Filed in Death & Dying

Living the Life You Wish to Live

Stephen and Ondrea Levine, counselors and meditation teachers, sit down with psychotherapist Barbara Platek to speak about easing the transition from life to death.

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Drawing on their roots in Vipassana meditation techniques, Stephen and Ondrea Levine have helped thousands approach death with equanimity and an open heart over the last 30 years. Now, they are learning to bring the same openness to their own lives—Ondrea is living with leukemia and lupus, while Stephen lives with a neurological degenerative condition. Recently, the Levines retired to the mountains of New Mexico to deepen their practice in the silence of the woods. Returning to an initial passion, Stephen devotes much of his energy to poetry, and his most recent publication, Breaking the Drought, channels his healing and insight into verse. Last year, the Levines spoke with psychotherapist and author Barbara Platek about death, dying, and conscious living.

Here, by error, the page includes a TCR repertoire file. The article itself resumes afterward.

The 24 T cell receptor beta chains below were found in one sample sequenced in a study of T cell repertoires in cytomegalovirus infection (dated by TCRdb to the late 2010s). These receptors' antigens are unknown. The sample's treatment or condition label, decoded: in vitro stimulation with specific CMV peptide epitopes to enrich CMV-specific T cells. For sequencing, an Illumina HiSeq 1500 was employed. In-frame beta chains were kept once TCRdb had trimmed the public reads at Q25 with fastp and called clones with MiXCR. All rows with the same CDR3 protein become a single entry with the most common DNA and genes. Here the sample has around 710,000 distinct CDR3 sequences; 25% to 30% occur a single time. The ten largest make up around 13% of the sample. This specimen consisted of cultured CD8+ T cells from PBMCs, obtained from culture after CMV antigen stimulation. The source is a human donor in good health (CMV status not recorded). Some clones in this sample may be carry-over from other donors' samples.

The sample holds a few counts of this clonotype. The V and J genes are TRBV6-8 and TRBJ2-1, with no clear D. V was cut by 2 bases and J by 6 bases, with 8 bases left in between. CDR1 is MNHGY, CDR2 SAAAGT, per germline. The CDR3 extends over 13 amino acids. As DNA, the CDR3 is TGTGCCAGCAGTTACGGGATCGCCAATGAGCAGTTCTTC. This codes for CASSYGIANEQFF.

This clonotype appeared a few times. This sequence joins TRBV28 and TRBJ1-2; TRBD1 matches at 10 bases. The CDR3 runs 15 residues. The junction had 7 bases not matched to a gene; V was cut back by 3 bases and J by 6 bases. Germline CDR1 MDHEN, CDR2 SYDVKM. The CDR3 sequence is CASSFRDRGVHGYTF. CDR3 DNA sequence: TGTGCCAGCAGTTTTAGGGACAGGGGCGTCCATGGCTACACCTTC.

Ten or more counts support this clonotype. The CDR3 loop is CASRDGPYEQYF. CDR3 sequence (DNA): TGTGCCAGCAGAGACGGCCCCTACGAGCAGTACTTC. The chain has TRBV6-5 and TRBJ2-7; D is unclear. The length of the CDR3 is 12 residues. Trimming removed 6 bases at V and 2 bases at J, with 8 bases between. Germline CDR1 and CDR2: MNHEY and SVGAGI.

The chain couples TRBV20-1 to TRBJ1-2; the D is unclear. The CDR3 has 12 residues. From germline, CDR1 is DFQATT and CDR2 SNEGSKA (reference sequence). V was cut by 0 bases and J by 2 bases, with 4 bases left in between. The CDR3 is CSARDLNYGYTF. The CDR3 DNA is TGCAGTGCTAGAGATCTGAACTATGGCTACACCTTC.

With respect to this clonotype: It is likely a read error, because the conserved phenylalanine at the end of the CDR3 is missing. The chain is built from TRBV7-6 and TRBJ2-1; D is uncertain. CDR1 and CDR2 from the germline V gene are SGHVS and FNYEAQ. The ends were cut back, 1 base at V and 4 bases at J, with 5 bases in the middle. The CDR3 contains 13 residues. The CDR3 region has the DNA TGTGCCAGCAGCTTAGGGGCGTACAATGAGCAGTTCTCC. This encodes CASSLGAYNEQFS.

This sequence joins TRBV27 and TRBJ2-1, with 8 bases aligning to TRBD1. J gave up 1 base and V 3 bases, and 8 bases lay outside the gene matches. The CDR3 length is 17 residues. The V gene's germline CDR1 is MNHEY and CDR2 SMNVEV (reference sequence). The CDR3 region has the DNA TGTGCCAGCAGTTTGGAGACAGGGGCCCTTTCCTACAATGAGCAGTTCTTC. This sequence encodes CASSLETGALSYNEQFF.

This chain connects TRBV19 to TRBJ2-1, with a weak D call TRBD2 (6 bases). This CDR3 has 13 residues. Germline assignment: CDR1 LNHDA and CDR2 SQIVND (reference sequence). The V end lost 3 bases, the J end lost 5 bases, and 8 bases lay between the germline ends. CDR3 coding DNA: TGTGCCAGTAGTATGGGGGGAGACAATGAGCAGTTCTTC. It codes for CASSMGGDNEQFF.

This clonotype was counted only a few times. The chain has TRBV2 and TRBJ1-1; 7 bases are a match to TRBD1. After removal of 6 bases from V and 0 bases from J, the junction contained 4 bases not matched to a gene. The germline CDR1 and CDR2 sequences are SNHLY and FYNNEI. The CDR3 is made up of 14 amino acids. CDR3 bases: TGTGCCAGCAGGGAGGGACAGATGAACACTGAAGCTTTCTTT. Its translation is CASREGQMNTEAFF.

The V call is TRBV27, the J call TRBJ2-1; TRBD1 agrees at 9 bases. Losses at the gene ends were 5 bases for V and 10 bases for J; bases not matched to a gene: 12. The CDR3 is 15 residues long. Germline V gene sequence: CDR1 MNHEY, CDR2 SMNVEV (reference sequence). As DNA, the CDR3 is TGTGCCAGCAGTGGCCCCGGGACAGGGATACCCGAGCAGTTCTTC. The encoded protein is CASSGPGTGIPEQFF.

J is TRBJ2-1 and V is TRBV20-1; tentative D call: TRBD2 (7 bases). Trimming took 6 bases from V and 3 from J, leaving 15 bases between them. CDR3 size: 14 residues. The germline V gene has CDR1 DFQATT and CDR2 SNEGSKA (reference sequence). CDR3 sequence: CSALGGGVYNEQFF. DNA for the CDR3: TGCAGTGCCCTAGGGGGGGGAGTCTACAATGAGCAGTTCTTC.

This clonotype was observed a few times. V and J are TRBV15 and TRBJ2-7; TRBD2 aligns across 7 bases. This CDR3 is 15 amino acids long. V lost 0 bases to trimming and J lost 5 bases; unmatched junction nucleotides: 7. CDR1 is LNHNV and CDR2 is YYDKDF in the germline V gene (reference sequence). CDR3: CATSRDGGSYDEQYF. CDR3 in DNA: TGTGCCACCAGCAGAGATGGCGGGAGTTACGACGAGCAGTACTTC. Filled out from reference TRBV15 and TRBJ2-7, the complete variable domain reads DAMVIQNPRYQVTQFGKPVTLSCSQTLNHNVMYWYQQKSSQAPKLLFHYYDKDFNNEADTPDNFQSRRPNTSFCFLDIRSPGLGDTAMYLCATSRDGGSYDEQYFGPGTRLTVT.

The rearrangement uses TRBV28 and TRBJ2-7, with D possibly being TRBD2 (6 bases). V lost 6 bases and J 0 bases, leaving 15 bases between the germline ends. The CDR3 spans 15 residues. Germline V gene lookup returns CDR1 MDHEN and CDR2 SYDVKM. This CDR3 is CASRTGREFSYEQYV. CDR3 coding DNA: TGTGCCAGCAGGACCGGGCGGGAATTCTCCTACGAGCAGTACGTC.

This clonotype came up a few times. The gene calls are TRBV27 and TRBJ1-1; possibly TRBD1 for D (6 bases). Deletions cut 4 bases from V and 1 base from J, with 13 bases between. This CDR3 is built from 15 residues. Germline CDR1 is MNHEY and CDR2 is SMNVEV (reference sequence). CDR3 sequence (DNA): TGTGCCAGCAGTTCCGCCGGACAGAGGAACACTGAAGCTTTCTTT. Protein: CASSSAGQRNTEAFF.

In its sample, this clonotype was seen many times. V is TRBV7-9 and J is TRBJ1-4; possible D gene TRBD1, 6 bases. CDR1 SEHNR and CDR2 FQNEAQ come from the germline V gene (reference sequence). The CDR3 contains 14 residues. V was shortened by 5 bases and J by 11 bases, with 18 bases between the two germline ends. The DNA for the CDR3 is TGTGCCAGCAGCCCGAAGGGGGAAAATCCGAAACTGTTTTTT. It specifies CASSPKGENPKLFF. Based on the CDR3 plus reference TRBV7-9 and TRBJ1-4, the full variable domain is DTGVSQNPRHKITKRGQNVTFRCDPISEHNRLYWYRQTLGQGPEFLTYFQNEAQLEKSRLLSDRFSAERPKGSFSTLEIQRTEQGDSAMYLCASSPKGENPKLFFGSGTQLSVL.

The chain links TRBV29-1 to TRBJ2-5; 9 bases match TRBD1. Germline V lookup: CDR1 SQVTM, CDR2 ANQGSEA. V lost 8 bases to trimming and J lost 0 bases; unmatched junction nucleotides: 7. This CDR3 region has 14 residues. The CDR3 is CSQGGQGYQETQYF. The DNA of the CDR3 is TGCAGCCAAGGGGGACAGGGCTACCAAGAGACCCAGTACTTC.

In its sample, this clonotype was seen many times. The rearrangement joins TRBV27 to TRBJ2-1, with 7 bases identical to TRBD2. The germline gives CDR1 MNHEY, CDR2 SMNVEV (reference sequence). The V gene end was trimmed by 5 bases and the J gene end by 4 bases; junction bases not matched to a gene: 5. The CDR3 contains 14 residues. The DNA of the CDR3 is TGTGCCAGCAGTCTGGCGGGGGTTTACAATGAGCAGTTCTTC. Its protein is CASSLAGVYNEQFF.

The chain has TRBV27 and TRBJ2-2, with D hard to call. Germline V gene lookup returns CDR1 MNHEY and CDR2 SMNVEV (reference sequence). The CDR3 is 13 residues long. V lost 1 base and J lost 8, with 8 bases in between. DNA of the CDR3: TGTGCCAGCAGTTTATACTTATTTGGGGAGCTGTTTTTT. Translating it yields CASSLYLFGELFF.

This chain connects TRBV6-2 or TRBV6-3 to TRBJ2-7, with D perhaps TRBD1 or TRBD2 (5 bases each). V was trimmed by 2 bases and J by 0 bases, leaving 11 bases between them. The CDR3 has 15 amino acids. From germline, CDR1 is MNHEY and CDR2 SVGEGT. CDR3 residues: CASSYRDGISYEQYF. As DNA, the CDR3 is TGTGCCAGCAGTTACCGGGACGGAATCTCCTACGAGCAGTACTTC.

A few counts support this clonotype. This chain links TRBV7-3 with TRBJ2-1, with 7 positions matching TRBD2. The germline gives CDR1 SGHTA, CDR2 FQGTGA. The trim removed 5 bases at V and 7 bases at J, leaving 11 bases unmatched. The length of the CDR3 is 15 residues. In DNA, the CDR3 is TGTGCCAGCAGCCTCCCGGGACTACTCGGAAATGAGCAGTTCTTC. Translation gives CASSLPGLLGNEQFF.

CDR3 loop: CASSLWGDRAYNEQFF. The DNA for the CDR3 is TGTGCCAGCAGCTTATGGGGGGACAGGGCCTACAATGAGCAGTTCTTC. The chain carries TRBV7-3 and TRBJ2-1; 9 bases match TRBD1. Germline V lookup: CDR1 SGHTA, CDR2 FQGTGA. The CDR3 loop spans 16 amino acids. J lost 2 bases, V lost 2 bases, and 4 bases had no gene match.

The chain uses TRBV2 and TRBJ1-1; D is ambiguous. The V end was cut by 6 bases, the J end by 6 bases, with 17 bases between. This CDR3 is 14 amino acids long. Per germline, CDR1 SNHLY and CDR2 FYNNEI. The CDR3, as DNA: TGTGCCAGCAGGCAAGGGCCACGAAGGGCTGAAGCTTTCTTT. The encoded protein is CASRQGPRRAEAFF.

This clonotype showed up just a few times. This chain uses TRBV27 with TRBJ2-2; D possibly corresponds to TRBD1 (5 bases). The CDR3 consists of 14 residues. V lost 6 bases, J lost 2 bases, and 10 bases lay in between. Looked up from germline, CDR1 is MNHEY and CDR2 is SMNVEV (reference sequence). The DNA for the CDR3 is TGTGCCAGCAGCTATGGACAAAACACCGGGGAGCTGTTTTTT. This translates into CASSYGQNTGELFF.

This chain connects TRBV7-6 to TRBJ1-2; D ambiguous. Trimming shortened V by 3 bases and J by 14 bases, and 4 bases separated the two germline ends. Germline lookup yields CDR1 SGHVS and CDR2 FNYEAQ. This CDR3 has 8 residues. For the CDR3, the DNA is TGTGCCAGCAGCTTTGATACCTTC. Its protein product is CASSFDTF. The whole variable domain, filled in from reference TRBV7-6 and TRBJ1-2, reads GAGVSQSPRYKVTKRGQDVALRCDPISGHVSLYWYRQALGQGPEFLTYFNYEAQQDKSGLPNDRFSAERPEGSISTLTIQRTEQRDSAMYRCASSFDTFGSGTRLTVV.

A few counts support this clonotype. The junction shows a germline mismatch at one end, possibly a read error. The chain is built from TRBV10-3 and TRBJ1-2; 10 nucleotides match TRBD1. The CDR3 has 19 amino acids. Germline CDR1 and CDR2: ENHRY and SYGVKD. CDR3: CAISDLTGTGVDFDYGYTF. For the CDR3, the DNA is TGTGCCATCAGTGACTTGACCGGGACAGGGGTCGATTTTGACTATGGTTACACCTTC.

You suggest that much of our fear of dying is actually a fear of pain or of losing control. Death, you say, is perfectly safe.
SL: Yes, people are mostly afraid of the negative things they have heard or learned about death. First of all, we have much better pain medication than we ever had before. It really can be adjusted to provide relief and comfort. So that aspect—dying in pain— has been mitigated to a certain degree. There is less of that extreme discomfort to face. But we are afraid of the images and ideas we have created about death.

OL: People are also afraid of the embarrassment of having someone bathe them or wipe their ass. They are concerned about this level of exposure, this lack of control. Most of us never have this experience in the course of our lives. So this can feel humiliating, and the thought of it can cause great concern. That’s why it is helpful to have a best friend or a nurse we can trust. We have heard people say that as soon as they can’t wipe their own ass they are going to kill themselves. They usually don’t—but that just shows how deep the concern can be.

How useful are the Buddha’s teachings as you now deal with Ondrea’s cancer and your own illness?
SL: They are everything. That’s what we are saying. If we do a practice, then when we come to a hard place we have something to build on. Love is the bridge.